Exercise-induced changes in metabolic intermediates, hormones, and inflammatory markers associated with improvements in insulin sensitivity.

Journal Article

OBJECTIVE: To understand relationships between exercise training-mediated improvements in insulin sensitivity (S(I)) and changes in circulating concentrations of metabolic intermediates, hormones, and inflammatory mediators. RESEARCH DESIGN AND METHODS: Targeted mass spectrometry and enzyme-linked immunosorbent assays were used to quantify metabolic intermediates, hormones, and inflammatory markers at baseline, after 6 months of exercise training, and 2 weeks after exercise training cessation (n = 53). A principal components analysis (PCA) strategy was used to relate changes in these intermediates to changes in S(I). RESULTS: PCA reduced the number of intermediates from 90 to 24 factors composed of biologically related components. With exercise training, improvements in S(I) were associated with reductions in by-products of fatty acid oxidation and increases in glycine and proline (P < 0.05, R² = 0.59); these relationships were retained 15 days after cessation of exercise training (P < 0.05, R² = 0.34). CONCLUSIONS: These observations support prior observations in animal models that exercise training promotes more efficient mitochondrial β-oxidation and challenges current hypotheses regarding exercise training and glycine metabolism.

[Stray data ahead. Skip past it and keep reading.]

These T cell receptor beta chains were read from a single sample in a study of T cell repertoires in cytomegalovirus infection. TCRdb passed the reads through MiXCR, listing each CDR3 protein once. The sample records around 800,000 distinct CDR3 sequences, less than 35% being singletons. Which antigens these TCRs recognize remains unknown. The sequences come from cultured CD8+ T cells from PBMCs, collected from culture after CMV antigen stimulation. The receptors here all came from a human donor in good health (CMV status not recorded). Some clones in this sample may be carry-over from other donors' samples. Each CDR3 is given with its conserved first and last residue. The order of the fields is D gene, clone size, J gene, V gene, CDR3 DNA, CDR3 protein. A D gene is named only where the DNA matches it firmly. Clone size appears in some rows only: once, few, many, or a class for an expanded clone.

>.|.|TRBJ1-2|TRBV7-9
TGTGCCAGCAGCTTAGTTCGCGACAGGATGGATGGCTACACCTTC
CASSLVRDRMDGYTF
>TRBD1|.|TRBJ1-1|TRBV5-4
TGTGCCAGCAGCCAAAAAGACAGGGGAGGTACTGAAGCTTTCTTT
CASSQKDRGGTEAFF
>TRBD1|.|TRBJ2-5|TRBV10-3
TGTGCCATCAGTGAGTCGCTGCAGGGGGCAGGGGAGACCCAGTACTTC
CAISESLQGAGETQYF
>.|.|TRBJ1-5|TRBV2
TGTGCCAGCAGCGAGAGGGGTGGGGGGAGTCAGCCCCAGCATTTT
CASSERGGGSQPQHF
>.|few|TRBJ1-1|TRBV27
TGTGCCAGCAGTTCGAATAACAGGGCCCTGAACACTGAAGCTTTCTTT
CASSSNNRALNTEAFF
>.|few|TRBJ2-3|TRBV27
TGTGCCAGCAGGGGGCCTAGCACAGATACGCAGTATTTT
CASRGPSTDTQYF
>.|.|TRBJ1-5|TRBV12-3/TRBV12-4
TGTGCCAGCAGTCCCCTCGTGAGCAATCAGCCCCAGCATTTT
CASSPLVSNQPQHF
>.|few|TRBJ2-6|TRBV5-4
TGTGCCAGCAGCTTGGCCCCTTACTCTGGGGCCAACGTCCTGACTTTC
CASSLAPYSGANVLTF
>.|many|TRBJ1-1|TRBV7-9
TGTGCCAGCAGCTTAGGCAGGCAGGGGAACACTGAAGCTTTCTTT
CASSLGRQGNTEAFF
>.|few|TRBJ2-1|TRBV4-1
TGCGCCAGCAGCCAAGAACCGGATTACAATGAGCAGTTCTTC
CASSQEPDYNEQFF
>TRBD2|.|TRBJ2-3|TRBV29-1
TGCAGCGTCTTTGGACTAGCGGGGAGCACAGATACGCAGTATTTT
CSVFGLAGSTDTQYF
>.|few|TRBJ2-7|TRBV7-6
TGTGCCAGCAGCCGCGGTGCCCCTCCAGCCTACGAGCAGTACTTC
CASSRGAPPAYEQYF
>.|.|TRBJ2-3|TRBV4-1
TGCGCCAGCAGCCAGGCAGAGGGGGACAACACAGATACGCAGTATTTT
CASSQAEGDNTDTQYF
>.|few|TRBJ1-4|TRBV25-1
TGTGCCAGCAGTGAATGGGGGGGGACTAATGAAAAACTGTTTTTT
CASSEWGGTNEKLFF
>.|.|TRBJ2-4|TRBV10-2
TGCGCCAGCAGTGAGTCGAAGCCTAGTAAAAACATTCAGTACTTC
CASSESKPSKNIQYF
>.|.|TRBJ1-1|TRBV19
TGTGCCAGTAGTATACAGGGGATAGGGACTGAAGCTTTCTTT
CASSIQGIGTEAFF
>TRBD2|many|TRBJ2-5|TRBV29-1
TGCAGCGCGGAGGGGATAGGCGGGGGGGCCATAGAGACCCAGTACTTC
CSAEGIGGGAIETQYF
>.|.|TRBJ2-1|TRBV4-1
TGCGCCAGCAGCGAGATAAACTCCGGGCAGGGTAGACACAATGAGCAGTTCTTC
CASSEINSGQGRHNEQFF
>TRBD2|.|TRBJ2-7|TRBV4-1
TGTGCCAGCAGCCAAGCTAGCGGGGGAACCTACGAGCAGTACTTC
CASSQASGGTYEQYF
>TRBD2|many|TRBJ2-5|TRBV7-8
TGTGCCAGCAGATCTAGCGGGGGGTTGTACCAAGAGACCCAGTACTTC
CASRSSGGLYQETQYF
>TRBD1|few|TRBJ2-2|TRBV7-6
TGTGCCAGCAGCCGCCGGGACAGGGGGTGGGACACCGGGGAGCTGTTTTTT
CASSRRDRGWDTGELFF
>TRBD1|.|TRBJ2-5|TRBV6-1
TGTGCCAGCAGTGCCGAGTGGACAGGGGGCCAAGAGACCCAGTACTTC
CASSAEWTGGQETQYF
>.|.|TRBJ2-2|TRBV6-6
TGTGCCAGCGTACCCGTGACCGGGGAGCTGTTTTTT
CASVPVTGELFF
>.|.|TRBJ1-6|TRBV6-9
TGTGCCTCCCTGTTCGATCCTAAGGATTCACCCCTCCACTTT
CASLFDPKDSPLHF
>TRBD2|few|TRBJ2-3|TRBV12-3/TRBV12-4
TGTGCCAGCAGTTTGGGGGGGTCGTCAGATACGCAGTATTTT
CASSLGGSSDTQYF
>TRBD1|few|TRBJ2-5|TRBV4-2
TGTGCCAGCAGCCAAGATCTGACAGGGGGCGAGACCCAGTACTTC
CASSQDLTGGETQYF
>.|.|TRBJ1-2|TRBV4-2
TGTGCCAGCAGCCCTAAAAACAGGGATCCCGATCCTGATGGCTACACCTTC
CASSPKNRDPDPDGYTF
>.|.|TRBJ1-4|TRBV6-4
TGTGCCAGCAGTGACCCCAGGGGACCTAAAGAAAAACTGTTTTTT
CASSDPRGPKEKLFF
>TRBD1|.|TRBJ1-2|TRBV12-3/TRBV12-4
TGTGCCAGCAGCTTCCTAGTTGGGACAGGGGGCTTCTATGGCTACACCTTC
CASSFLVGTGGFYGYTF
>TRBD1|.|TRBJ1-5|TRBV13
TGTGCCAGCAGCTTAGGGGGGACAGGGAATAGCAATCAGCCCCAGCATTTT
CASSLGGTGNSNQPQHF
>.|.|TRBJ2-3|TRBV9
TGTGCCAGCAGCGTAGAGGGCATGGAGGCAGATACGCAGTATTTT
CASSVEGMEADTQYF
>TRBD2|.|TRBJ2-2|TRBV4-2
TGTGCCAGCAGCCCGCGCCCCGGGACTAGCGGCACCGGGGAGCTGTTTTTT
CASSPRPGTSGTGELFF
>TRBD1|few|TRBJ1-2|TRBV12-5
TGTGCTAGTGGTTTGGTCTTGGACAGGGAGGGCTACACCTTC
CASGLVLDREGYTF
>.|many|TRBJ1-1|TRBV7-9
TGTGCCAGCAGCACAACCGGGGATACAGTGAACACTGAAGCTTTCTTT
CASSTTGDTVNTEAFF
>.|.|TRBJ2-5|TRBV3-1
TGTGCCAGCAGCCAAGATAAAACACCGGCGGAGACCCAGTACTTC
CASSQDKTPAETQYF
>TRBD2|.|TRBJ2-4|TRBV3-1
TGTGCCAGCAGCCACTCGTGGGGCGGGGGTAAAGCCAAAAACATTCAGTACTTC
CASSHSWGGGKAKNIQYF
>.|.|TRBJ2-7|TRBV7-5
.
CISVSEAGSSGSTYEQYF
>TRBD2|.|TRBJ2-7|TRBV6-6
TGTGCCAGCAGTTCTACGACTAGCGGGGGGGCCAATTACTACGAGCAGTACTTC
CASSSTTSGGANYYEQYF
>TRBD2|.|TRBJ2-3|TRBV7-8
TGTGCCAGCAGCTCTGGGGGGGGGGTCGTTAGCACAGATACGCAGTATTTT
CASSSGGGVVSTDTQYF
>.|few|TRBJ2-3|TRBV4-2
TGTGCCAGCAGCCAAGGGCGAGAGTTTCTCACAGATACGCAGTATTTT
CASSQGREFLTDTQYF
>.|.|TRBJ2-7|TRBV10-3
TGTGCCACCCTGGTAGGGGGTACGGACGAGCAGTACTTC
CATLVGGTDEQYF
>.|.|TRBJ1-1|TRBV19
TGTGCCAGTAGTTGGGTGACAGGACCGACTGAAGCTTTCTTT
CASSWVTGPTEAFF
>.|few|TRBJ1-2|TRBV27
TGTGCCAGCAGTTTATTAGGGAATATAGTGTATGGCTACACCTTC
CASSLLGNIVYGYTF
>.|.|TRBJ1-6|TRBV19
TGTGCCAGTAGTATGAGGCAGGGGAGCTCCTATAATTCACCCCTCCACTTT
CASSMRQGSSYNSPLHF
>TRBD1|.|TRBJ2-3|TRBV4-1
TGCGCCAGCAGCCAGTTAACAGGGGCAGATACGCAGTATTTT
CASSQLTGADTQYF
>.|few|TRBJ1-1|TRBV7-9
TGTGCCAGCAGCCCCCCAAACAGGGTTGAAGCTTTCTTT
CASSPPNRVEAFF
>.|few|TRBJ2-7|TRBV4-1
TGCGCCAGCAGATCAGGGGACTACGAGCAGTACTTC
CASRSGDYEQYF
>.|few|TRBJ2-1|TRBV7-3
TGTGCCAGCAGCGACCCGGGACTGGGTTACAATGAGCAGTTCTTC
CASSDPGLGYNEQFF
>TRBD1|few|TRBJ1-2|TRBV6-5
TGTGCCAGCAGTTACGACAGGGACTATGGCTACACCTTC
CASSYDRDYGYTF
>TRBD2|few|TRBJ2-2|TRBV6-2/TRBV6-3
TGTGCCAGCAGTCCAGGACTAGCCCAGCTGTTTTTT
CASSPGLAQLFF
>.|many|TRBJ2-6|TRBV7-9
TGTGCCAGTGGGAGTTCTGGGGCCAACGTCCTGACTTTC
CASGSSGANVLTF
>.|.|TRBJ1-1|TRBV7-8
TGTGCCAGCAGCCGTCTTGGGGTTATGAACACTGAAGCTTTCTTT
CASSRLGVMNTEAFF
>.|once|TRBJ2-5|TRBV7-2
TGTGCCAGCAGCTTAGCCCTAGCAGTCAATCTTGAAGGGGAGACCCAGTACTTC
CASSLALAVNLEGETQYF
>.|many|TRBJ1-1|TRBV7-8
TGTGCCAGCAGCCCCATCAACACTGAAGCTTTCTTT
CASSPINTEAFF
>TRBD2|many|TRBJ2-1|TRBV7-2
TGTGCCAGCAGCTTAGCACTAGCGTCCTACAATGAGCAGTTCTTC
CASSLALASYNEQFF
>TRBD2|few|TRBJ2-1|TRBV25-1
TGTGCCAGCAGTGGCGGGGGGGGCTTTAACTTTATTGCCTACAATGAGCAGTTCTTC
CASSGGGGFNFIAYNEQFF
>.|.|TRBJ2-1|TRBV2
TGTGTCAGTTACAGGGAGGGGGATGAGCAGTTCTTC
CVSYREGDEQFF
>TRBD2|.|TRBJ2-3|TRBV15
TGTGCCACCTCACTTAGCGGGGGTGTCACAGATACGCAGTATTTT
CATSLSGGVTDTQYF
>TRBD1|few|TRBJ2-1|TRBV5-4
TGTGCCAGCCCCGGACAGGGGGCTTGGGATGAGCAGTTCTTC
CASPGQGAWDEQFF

Full Text

Duke Authors

Cited Authors

  • Huffman, KM; Slentz, CA; Bateman, LA; Thompson, D; Muehlbauer, MJ; Bain, JR; Stevens, RD; Wenner, BR; Kraus, VB; Newgard, CB; Kraus, WE

Published Date

  • January 2011

Published In

Volume / Issue

  • 34 / 1

Start / End Page

  • 174 - 176

PubMed ID

  • 20921216

Electronic International Standard Serial Number (EISSN)

  • 1935-5548

Digital Object Identifier (DOI)

  • 10.2337/dc10-0709

Language

  • eng

Conference Location

  • United States